Ms. Lea Márquez Peterson is the President and CEO of the Tucson Hispanic Chamber. She also writes a monthly column that appears in Inside Tucson Business. In one of her most recent articles, she talked about a trip she made to Washington D.C. to attend the United States Hispanic Chamber Legislative Summit.
She noted that this was an important time to be in D.C. because the Chamber is a heavy supporter of immigration reform at a time when the U.S. is at an impasse. Throughout the text of her article, Peterson discussed how immigration reform will have a positive economic impact on Arizona, as well as the rest of the country.
Peterson points to data, showing how immigration reform will allow for another $1 trillion over the next two decades to be put towards reducing our national debt. It will also create new jobs. In Arizona, the related tax revenue would impact the state in a very favorable way.
It was two Arizona Senators, Sens. John McCain and Jeff Flake, who helped lead the passing of the immigration reform bill in the Senate last summer. Unfortunately, Peterson described an overwhelming sense of “blame” associated with her visit to D.C. There were statements made as to how “Republicans do not trust the Obama Administration to enforce policies they'd enact, and the Democrats call out for a vote on their own version of a House bill that lacks true bipartisan support.”
It seems that this issue has turned into something different than what it was originally. It is now a political issue, with members of Congress choosing sides. The idea that the U.S. was originally built by immigrants is all but lost. Now is the time to revisit that moment in our history and “replicate our entrepreneurial culture and our ability to recreate ourselves after economic crisis.”
During her visit, Peterson listened to Vice President Joe Biden as he gave a speech about immigration reform. He brought up a point that is usually overlooked: if immigration reform gets passed, there would be a “profound impact on our foreign relations with countries in the Western hemisphere.” There are many countries in Latin America that are watching how immigration reform decisions get made in the U.S. Our nation's trade could be significantly impacted if we fail to make the right decisions regarding immigration reform. From an economic standpoint, it is imperative that the U.S government treats the country's Hispanic population with respect.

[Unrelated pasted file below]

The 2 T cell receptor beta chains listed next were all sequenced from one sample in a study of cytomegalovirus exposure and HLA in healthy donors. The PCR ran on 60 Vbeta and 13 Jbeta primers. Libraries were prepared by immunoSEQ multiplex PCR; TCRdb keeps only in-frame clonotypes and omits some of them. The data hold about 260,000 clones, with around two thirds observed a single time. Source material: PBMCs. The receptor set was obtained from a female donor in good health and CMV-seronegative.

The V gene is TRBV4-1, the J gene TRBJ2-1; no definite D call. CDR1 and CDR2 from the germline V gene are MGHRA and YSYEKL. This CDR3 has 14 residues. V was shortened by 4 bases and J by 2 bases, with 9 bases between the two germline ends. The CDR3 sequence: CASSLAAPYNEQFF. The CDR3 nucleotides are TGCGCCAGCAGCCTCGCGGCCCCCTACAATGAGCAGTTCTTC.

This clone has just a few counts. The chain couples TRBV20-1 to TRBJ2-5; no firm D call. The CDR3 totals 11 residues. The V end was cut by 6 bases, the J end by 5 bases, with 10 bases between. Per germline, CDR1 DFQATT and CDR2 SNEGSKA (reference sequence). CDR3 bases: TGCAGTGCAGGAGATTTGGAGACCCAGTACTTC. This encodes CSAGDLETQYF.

Congressman Paul Ryan also made some comments during the Summit. As a possible future presidential candidate, he wanted to make his feelings clear. He discussed how passing immigration reform would be a “key indicator of the economic future of our nation.” He stated that there are approximately 10,000 baby boomers retiring each day. In Tucson, the average age of the Anglo population is 45. However, the average age of Hispanics is 28. Clearly, immigration reform is in the best interest of our country.
What are your thoughts? Do you agree with the idea that immigration reform would have a profound impact on the local and national economy?